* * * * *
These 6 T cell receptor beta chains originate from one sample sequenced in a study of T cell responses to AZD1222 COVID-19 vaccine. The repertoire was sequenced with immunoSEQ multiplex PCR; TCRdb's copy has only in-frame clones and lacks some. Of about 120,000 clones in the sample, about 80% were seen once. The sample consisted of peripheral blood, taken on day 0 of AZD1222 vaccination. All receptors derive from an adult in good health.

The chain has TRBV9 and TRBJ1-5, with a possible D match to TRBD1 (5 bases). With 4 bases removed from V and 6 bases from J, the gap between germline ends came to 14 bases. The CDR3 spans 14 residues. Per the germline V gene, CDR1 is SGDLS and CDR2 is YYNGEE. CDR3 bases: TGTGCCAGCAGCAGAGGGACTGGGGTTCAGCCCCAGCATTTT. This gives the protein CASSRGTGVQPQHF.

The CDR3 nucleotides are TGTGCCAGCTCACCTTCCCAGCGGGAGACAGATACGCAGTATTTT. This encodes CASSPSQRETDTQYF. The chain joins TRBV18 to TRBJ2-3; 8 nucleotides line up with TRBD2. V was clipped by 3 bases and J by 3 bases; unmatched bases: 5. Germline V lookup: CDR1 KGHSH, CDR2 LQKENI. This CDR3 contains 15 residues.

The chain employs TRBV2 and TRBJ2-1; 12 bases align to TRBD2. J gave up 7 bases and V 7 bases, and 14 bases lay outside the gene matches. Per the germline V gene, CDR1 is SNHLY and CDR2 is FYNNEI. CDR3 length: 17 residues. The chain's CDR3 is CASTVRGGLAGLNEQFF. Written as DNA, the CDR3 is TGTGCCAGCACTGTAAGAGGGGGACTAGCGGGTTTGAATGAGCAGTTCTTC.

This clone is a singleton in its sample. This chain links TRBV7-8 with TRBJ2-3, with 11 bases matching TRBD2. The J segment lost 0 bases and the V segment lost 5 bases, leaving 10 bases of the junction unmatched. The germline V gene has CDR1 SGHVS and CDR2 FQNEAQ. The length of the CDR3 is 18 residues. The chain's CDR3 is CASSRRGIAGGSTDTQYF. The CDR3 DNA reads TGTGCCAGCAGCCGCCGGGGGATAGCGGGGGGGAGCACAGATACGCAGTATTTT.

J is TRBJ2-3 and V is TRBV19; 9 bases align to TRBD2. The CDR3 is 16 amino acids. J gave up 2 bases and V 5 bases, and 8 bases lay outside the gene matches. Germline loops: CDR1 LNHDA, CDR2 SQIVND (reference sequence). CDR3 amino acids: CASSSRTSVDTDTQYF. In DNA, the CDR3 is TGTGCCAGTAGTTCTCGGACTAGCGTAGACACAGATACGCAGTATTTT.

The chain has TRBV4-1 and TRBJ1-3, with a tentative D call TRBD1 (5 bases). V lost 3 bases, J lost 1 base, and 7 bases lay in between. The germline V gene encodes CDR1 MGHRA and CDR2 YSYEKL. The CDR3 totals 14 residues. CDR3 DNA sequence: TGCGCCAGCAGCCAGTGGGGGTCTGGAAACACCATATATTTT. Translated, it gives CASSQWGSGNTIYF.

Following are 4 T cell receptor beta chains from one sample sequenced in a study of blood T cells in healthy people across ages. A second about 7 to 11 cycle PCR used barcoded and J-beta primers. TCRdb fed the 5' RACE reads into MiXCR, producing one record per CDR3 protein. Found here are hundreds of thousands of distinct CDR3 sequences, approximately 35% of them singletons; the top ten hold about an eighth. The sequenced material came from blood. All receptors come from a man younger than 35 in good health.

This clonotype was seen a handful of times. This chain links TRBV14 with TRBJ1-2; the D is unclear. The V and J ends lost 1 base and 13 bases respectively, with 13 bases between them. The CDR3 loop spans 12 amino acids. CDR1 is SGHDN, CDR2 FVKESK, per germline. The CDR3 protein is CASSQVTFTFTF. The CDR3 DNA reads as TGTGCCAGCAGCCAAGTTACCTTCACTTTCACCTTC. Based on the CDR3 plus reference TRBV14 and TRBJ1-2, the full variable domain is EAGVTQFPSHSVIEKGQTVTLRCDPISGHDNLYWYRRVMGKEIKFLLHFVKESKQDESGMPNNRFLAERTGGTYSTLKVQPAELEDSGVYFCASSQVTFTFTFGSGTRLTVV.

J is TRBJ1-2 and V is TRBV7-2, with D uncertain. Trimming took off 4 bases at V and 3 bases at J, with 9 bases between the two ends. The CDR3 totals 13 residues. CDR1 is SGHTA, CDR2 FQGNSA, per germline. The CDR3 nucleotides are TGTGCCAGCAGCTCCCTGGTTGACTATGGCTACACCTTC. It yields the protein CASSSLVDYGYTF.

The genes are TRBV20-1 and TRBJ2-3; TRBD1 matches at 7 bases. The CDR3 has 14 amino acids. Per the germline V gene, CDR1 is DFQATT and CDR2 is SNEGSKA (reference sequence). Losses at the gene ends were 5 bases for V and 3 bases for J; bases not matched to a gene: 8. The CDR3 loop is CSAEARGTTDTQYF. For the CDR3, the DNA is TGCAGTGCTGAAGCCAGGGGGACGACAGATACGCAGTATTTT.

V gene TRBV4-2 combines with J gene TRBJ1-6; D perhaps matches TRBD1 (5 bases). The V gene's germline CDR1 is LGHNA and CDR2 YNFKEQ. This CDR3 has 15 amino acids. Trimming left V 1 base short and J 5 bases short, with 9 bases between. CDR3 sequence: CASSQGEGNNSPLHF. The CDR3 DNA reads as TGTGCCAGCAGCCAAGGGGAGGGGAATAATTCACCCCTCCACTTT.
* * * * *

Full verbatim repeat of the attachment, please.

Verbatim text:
These 6 T cell receptor beta chains originate from one sample sequenced in a study of T cell responses to AZD1222 COVID-19 vaccine. The repertoire was sequenced with immunoSEQ multiplex PCR; TCRdb's copy has only in-frame clones and lacks some. Of about 120,000 clones in the sample, about 80% were seen once. The sample consisted of peripheral blood, taken on day 0 of AZD1222 vaccination. All receptors derive from an adult in good health.

The chain has TRBV9 and TRBJ1-5, with a possible D match to TRBD1 (5 bases). With 4 bases removed from V and 6 bases from J, the gap between germline ends came to 14 bases. The CDR3 spans 14 residues. Per the germline V gene, CDR1 is SGDLS and CDR2 is YYNGEE. CDR3 bases: TGTGCCAGCAGCAGAGGGACTGGGGTTCAGCCCCAGCATTTT. This gives the protein CASSRGTGVQPQHF.

The CDR3 nucleotides are TGTGCCAGCTCACCTTCCCAGCGGGAGACAGATACGCAGTATTTT. This encodes CASSPSQRETDTQYF. The chain joins TRBV18 to TRBJ2-3; 8 nucleotides line up with TRBD2. V was clipped by 3 bases and J by 3 bases; unmatched bases: 5. Germline V lookup: CDR1 KGHSH, CDR2 LQKENI. This CDR3 contains 15 residues.

The chain employs TRBV2 and TRBJ2-1; 12 bases align to TRBD2. J gave up 7 bases and V 7 bases, and 14 bases lay outside the gene matches. Per the germline V gene, CDR1 is SNHLY and CDR2 is FYNNEI. CDR3 length: 17 residues. The chain's CDR3 is CASTVRGGLAGLNEQFF. Written as DNA, the CDR3 is TGTGCCAGCACTGTAAGAGGGGGACTAGCGGGTTTGAATGAGCAGTTCTTC.

This clone is a singleton in its sample. This chain links TRBV7-8 with TRBJ2-3, with 11 bases matching TRBD2. The J segment lost 0 bases and the V segment lost 5 bases, leaving 10 bases of the junction unmatched. The germline V gene has CDR1 SGHVS and CDR2 FQNEAQ. The length of the CDR3 is 18 residues. The chain's CDR3 is CASSRRGIAGGSTDTQYF. The CDR3 DNA reads TGTGCCAGCAGCCGCCGGGGGATAGCGGGGGGGAGCACAGATACGCAGTATTTT.

J is TRBJ2-3 and V is TRBV19; 9 bases align to TRBD2. The CDR3 is 16 amino acids. J gave up 2 bases and V 5 bases, and 8 bases lay outside the gene matches. Germline loops: CDR1 LNHDA, CDR2 SQIVND (reference sequence). CDR3 amino acids: CASSSRTSVDTDTQYF. In DNA, the CDR3 is TGTGCCAGTAGTTCTCGGACTAGCGTAGACACAGATACGCAGTATTTT.

The chain has TRBV4-1 and TRBJ1-3, with a tentative D call TRBD1 (5 bases). V lost 3 bases, J lost 1 base, and 7 bases lay in between. The germline V gene encodes CDR1 MGHRA and CDR2 YSYEKL. The CDR3 totals 14 residues. CDR3 DNA sequence: TGCGCCAGCAGCCAGTGGGGGTCTGGAAACACCATATATTTT. Translated, it gives CASSQWGSGNTIYF.

Following are 4 T cell receptor beta chains from one sample sequenced in a study of blood T cells in healthy people across ages. A second about 7 to 11 cycle PCR used barcoded and J-beta primers. TCRdb fed the 5' RACE reads into MiXCR, producing one record per CDR3 protein. Found here are hundreds of thousands of distinct CDR3 sequences, approximately 35% of them singletons; the top ten hold about an eighth. The sequenced material came from blood. All receptors come from a man younger than 35 in good health.

This clonotype was seen a handful of times. This chain links TRBV14 with TRBJ1-2; the D is unclear. The V and J ends lost 1 base and 13 bases respectively, with 13 bases between them. The CDR3 loop spans 12 amino acids. CDR1 is SGHDN, CDR2 FVKESK, per germline. The CDR3 protein is CASSQVTFTFTF. The CDR3 DNA reads as TGTGCCAGCAGCCAAGTTACCTTCACTTTCACCTTC. Based on the CDR3 plus reference TRBV14 and TRBJ1-2, the full variable domain is EAGVTQFPSHSVIEKGQTVTLRCDPISGHDNLYWYRRVMGKEIKFLLHFVKESKQDESGMPNNRFLAERTGGTYSTLKVQPAELEDSGVYFCASSQVTFTFTFGSGTRLTVV.

J is TRBJ1-2 and V is TRBV7-2, with D uncertain. Trimming took off 4 bases at V and 3 bases at J, with 9 bases between the two ends. The CDR3 totals 13 residues. CDR1 is SGHTA, CDR2 FQGNSA, per germline. The CDR3 nucleotides are TGTGCCAGCAGCTCCCTGGTTGACTATGGCTACACCTTC. It yields the protein CASSSLVDYGYTF.

The genes are TRBV20-1 and TRBJ2-3; TRBD1 matches at 7 bases. The CDR3 has 14 amino acids. Per the germline V gene, CDR1 is DFQATT and CDR2 is SNEGSKA (reference sequence). Losses at the gene ends were 5 bases for V and 3 bases for J; bases not matched to a gene: 8. The CDR3 loop is CSAEARGTTDTQYF. For the CDR3, the DNA is TGCAGTGCTGAAGCCAGGGGGACGACAGATACGCAGTATTTT.

V gene TRBV4-2 combines with J gene TRBJ1-6; D perhaps matches TRBD1 (5 bases). The V gene's germline CDR1 is LGHNA and CDR2 YNFKEQ. This CDR3 has 15 amino acids. Trimming left V 1 base short and J 5 bases short, with 9 bases between. CDR3 sequence: CASSQGEGNNSPLHF. The CDR3 DNA reads as TGTGCCAGCAGCCAAGGGGAGGGGAATAATTCACCCCTCCACTTT.